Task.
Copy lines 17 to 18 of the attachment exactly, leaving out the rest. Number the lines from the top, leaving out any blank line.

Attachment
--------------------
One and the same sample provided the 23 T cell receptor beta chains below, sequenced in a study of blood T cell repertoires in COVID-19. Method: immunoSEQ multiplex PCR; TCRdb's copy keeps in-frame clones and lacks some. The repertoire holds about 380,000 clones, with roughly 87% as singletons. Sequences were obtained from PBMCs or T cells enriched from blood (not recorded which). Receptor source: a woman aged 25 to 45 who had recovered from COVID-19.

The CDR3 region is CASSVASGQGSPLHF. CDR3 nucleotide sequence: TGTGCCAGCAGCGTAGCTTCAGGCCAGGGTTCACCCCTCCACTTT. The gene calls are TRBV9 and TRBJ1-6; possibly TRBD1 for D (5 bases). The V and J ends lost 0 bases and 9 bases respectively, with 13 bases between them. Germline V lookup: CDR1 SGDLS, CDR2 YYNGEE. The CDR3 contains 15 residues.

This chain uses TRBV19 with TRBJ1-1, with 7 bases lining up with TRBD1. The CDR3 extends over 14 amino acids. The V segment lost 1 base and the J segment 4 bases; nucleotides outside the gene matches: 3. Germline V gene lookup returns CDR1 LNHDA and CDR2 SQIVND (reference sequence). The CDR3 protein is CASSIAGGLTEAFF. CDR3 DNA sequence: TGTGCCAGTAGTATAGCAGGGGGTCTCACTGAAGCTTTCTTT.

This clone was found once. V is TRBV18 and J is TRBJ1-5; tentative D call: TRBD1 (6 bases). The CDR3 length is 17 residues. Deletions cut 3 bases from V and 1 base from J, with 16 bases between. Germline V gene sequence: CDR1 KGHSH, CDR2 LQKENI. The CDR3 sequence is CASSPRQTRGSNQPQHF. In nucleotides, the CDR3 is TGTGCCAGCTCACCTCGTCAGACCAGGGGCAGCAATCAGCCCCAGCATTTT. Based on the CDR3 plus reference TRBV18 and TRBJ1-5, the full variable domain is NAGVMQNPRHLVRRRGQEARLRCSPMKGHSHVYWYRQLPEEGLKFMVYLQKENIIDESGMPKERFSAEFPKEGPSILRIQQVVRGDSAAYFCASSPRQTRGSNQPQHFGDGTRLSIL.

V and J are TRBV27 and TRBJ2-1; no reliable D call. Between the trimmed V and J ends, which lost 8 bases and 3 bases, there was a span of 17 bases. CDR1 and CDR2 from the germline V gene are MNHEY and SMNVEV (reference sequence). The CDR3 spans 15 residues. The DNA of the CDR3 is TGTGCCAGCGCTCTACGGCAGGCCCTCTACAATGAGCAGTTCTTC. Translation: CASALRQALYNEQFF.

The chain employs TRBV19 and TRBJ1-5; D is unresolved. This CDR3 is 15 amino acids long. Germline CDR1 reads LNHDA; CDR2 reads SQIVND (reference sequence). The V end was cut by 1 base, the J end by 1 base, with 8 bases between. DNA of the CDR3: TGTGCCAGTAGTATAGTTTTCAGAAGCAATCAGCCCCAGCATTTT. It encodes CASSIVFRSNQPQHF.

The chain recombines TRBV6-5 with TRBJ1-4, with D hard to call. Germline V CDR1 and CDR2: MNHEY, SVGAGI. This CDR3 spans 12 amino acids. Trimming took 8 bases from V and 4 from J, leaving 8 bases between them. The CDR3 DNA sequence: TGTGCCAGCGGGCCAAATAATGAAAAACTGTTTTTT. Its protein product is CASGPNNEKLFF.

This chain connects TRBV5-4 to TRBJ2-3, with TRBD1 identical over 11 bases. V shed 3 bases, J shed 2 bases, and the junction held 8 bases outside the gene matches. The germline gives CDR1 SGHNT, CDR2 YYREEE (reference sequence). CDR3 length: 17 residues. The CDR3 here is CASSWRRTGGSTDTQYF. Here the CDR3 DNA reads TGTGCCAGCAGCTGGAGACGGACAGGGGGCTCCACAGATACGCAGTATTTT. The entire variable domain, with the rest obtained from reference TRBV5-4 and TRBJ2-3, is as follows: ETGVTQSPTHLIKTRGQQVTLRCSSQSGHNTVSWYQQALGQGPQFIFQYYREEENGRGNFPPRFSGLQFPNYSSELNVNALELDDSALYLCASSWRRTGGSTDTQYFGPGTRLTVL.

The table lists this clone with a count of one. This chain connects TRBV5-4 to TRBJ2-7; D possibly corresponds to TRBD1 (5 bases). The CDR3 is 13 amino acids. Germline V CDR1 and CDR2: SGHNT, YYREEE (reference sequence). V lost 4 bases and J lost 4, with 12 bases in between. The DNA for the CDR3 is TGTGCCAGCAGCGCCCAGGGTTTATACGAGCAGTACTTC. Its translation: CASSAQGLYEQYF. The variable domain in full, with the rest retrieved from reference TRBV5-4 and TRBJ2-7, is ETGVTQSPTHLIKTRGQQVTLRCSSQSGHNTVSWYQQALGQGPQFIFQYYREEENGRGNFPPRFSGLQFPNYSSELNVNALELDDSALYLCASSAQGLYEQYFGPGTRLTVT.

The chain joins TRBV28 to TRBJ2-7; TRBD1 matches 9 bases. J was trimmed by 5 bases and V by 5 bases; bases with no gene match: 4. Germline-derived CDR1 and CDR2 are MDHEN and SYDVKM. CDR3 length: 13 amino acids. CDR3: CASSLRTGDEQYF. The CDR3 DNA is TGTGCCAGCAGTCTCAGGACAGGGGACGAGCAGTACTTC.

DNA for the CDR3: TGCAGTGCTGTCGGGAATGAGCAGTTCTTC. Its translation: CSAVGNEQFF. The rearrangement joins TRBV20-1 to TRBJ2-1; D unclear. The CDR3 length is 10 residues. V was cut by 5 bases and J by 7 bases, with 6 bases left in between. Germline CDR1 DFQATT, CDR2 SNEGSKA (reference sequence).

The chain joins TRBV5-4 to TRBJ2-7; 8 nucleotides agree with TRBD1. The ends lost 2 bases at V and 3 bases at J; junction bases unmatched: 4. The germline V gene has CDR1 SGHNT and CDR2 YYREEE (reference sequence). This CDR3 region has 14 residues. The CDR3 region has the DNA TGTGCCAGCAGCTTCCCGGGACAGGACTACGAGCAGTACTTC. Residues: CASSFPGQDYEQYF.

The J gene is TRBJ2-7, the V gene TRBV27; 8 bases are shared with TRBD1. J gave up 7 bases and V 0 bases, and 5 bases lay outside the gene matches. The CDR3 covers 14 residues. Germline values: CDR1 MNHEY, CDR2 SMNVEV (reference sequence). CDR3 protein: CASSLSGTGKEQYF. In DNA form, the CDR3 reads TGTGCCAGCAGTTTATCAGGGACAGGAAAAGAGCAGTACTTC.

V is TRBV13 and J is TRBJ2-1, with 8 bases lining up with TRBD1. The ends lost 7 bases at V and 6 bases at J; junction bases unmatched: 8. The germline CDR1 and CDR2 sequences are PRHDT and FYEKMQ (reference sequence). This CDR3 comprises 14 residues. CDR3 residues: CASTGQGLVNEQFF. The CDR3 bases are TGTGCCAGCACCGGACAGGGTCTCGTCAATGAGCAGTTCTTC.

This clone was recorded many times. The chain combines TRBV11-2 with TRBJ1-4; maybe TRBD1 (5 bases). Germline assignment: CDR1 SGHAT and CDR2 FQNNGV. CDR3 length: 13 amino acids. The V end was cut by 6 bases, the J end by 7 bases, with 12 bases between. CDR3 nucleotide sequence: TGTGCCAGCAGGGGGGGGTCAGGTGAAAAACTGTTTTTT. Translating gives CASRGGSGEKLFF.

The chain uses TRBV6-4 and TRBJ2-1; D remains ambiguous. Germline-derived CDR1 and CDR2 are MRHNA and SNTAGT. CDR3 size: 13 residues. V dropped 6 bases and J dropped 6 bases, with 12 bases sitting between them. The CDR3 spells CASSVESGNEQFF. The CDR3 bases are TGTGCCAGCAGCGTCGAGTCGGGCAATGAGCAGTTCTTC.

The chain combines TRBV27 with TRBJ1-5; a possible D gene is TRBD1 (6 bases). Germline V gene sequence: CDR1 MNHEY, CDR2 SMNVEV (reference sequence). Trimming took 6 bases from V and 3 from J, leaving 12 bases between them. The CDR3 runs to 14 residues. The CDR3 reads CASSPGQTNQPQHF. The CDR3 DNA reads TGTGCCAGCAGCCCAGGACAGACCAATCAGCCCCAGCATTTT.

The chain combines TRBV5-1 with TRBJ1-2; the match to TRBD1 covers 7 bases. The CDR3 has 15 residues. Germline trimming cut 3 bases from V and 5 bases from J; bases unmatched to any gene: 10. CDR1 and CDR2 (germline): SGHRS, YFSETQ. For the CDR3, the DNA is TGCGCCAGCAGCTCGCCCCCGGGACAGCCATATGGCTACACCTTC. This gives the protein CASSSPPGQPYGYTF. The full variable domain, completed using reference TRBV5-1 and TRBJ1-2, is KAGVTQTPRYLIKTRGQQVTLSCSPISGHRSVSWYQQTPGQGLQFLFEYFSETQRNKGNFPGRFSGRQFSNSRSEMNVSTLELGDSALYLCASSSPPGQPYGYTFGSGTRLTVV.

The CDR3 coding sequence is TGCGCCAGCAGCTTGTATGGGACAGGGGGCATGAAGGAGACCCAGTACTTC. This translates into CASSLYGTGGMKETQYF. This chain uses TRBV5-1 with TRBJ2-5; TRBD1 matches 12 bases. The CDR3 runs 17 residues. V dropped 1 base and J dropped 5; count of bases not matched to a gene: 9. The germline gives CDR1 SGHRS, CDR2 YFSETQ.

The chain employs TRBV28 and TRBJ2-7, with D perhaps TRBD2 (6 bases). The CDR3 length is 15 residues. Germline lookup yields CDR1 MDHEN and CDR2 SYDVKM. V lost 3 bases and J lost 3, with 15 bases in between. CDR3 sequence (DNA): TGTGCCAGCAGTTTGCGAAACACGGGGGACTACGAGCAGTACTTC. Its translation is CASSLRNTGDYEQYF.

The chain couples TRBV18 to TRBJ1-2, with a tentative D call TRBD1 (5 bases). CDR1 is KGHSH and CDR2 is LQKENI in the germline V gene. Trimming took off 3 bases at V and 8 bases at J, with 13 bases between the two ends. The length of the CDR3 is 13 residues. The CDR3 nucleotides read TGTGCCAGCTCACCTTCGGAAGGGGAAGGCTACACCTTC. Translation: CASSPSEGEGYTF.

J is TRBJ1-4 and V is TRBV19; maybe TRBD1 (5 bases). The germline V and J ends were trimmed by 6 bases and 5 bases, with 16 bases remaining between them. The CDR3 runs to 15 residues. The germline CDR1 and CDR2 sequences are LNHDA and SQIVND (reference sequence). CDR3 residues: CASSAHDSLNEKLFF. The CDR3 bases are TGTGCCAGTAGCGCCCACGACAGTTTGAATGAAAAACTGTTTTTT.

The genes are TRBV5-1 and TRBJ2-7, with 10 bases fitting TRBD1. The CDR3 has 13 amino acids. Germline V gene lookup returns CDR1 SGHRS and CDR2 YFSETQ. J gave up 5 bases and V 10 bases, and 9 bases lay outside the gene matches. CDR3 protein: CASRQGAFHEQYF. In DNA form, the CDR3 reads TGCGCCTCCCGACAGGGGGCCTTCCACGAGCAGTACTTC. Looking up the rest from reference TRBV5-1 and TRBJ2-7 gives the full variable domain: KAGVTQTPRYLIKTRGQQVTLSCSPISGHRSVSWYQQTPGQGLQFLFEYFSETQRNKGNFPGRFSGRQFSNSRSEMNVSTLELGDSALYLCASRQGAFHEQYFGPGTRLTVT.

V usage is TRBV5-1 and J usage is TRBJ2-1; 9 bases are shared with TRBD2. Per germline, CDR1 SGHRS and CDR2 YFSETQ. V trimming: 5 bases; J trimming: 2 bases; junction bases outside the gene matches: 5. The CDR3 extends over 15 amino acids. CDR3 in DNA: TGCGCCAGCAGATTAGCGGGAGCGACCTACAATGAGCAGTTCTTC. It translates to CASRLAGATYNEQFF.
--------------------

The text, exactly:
The chain combines TRBV27 with TRBJ1-5; a possible D gene is TRBD1 (6 bases). Germline V gene sequence: CDR1 MNHEY, CDR2 SMNVEV (reference sequence). Trimming took 6 bases from V and 3 from J, leaving 12 bases between them. The CDR3 runs to 14 residues. The CDR3 reads CASSPGQTNQPQHF. The CDR3 DNA reads TGTGCCAGCAGCCCAGGACAGACCAATCAGCCCCAGCATTTT.

The chain combines TRBV5-1 with TRBJ1-2; the match to TRBD1 covers 7 bases. The CDR3 has 15 residues. Germline trimming cut 3 bases from V and 5 bases from J; bases unmatched to any gene: 10. CDR1 and CDR2 (germline): SGHRS, YFSETQ. For the CDR3, the DNA is TGCGCCAGCAGCTCGCCCCCGGGACAGCCATATGGCTACACCTTC. This gives the protein CASSSPPGQPYGYTF. The full variable domain, completed using reference TRBV5-1 and TRBJ1-2, is KAGVTQTPRYLIKTRGQQVTLSCSPISGHRSVSWYQQTPGQGLQFLFEYFSETQRNKGNFPGRFSGRQFSNSRSEMNVSTLELGDSALYLCASSSPPGQPYGYTFGSGTRLTVV.